If you can’t laugh at yourselves every once in a while then something is seriously lacking. here we’ve gathered together a few Channel Island Jokes that play on the rivalries and stereotypes we as islanders like to apply to each other.
There may yet still be some people who can remember the strange wreck of a ship on the rocks at Albecq on October 1st 1937, the result of which caused a lot of drinking, laughter and general merryment.
Around midnight on Sunday 29 December 1672 the Governor of Guernsey, Viscount Christopher Hatton, was suddenly awoken – by hailstones on his face. His mother lay dead beneath the remains of a ceiling and his house lay in ruins around him. This was the night that Castle Cornet literally exploded around its’ occupants.
Moores Hotel has a rather curious mural on the wall of it’s upper level – a pantheaon of Baliwick historical figures and modern day celebreties (including a rather curious cat) … but can you name them ?
Guernsey French is theoretically the mother tongue of our island home, Guernsey. However it is dying out rapidly. So how many of these Guernsey French words do you know (or can guess)? Improve and test your Patois wordpower by matching each of the words below to one of the multiple possible definitions.
We’ve gathered together here some of the old Guernésiais proverbs and sayings that time seems to have forgotten.
July 7th 2014 was the centenary of one of the most iconic statues in Guernsey today – The Victor Hugo Statue in the grounds of Candie Gardens. It was a gift to the island from the French Goverment in gratitude for the hospitality shown to Hugo during is exile. It was a spectacular event in the islands history.
Archaeological excavations of the Priory on Lihou island have unearthed, quite literally, some intriguing details about who lived there and has raised some serious question questions about what they might have been up too !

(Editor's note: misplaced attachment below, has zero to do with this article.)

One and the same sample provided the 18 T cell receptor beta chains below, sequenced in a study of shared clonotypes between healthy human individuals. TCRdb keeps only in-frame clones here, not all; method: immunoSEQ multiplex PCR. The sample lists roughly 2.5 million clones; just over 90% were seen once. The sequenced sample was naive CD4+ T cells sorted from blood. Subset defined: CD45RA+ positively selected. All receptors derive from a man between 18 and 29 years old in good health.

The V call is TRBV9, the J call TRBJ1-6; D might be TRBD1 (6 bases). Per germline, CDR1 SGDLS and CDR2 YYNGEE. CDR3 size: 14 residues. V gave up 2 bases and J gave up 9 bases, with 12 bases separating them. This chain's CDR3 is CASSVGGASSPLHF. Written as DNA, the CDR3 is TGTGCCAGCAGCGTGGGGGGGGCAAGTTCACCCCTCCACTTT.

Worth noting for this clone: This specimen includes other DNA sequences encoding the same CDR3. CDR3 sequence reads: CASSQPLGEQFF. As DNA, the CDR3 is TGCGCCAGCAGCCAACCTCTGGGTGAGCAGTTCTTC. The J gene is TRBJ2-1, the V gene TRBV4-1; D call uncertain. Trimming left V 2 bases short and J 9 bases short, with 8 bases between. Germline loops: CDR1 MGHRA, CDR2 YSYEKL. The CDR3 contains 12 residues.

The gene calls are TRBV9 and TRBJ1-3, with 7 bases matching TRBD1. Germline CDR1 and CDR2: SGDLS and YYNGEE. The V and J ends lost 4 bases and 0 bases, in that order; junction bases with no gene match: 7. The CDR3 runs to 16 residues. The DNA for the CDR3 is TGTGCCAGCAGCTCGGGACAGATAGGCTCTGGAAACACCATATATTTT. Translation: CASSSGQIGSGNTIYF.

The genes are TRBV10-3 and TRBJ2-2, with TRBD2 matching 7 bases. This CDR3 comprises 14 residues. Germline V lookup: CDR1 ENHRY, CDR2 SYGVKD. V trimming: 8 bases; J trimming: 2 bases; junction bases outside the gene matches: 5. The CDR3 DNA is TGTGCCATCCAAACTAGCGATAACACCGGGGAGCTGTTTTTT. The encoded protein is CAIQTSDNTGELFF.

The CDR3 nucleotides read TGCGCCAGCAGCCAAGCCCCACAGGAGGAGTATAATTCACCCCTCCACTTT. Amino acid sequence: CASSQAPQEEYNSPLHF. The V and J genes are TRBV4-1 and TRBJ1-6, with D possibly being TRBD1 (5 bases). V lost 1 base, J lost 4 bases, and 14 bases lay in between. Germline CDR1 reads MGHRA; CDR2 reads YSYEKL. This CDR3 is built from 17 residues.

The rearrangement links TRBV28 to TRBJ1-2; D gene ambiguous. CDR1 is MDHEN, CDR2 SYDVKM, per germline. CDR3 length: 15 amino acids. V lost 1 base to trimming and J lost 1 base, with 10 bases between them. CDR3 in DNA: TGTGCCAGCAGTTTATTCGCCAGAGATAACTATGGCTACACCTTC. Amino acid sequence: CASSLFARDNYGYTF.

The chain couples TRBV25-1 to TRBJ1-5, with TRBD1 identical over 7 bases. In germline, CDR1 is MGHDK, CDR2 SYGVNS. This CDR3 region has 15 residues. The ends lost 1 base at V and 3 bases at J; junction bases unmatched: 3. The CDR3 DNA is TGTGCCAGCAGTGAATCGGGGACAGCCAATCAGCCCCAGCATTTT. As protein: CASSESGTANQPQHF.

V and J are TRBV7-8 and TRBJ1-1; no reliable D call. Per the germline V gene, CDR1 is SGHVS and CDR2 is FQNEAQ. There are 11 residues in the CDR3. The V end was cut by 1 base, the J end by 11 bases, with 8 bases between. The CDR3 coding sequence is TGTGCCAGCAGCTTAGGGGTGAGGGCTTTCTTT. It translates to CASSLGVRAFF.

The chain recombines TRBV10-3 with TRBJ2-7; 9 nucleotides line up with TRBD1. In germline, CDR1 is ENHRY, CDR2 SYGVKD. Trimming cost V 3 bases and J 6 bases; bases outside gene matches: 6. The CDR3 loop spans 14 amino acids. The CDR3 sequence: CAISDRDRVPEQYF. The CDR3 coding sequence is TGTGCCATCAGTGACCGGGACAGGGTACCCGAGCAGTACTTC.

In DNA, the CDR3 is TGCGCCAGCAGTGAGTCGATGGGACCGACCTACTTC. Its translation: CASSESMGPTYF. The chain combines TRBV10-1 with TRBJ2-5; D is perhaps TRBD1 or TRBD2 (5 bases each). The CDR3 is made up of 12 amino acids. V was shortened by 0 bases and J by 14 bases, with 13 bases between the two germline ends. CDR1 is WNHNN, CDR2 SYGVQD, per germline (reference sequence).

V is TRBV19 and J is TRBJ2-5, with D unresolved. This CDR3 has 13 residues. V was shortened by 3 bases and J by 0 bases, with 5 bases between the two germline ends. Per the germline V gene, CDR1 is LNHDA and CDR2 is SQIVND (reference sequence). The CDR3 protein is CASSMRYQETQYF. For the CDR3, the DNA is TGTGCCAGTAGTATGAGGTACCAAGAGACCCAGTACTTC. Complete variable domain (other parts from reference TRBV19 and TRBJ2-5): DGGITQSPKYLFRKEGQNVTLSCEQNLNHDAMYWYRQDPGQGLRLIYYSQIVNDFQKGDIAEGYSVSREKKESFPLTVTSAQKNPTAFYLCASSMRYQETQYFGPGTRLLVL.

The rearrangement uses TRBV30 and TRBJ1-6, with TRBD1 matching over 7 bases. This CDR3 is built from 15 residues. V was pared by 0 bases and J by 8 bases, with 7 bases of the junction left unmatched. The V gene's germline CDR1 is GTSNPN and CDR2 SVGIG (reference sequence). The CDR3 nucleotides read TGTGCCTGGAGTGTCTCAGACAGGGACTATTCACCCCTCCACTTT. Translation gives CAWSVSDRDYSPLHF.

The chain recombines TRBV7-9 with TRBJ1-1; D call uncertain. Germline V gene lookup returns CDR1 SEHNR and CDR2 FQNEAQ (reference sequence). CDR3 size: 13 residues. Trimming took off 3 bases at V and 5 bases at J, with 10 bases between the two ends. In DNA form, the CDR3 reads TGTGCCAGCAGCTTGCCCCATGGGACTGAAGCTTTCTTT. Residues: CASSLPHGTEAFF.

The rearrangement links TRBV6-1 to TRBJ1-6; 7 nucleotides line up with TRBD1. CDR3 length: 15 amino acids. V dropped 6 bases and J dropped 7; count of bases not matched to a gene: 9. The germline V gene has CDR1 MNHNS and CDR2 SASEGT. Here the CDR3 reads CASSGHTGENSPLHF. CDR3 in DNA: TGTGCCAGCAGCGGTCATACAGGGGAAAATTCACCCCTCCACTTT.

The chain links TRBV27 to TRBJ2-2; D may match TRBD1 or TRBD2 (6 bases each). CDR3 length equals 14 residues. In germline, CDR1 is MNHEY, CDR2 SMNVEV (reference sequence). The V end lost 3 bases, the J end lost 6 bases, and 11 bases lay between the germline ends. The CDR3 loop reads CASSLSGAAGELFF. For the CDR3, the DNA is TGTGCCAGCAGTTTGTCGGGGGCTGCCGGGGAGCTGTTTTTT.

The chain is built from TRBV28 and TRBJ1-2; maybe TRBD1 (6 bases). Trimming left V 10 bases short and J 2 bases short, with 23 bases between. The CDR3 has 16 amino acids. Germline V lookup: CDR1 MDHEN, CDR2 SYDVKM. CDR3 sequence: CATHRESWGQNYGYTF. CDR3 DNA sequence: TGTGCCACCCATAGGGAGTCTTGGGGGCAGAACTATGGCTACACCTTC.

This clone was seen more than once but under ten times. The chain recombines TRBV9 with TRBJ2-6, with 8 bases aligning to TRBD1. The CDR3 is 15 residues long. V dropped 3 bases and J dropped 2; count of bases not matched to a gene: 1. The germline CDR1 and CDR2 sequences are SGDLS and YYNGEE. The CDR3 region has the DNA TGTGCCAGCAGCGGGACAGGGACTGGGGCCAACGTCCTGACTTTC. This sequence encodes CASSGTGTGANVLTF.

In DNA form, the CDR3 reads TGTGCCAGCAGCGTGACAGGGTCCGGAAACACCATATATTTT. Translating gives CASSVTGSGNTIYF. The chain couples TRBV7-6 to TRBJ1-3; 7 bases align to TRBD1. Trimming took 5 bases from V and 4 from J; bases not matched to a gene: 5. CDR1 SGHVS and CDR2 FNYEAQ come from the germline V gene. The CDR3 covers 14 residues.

From the loss of Normandy by King John in 1204 until the Papal Bull of Pope Sixtus IV in 1480 granting the Channel Islands neutrality, Guernsey suffered frequent attacks, sieges and invasions at the hands of the French. One of the bloodiest and best recorded was an invasion which was immortalised in the Guernsey folk ballad La Déscente des Aragousais or The Ballad of Yvon de Galles.
There are many Guernsey legends but few as strange as the “The Sorcerer of Les Landes”
Today the Guernsey milk-can has almost disappeared. We still see them of course, but we see little silver ones in jewellers’ shops and bigger ones in copper in old houses and in antique shops. However there are still some people who make them in the old way.
Here’s a mouthwatering local treat for you … Pan Fried Ormers in Beurre Marie and White Wine Sauce … exquisite !
Les Miserables. based on Victor Hugo’s novel of the same name, is the world’s longest running musical, now in its 28th year. The film adaptation of the stage show has brought this timeless story to a new audience. Although set against the backdrop of 19th century France, Victor Hugo finished writing his epic tale in Guernsey, an island he loved and upon which he has left an indelible mark. Although raised as a Royalist....
The legend of how Guernsey’s flower got its name is an intriguing whimsical tale. In this article we look at the legend as well as the probable ways it came to island.